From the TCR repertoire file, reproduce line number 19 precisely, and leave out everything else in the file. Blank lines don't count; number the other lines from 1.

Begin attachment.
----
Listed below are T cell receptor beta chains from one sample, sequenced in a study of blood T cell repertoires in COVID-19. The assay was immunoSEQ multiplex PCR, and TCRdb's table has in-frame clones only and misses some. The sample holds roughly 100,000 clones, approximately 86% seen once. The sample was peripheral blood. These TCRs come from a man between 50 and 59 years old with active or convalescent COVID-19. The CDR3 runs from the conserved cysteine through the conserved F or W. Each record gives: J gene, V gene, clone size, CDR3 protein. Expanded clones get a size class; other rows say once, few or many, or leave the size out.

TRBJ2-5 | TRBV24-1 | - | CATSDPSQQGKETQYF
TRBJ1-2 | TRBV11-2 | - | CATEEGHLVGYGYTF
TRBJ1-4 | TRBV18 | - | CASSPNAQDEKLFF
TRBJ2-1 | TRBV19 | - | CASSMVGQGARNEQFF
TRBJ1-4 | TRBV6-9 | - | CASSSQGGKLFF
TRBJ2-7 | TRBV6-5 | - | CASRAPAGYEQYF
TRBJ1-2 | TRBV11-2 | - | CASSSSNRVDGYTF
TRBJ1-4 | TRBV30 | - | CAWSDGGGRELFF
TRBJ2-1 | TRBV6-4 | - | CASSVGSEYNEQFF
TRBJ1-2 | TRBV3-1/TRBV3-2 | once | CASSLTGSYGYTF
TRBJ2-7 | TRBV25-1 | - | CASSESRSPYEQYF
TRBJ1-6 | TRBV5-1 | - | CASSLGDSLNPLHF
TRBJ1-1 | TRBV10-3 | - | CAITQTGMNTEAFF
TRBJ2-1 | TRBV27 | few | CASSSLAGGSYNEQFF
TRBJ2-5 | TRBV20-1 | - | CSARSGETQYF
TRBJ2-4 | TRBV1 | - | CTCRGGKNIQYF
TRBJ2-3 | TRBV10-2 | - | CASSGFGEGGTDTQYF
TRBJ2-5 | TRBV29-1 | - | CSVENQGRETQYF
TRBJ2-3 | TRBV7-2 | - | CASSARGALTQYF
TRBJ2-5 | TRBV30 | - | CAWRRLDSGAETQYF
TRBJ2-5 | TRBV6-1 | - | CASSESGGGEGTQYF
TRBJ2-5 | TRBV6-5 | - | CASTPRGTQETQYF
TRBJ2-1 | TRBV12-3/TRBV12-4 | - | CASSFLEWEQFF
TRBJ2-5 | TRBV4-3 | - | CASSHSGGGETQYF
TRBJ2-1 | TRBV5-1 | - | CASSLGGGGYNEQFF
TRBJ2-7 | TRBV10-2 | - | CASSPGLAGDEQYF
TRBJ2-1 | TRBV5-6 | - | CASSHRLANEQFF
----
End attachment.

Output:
TRBJ2-5 | TRBV29-1 | - | CSVENQGRETQYF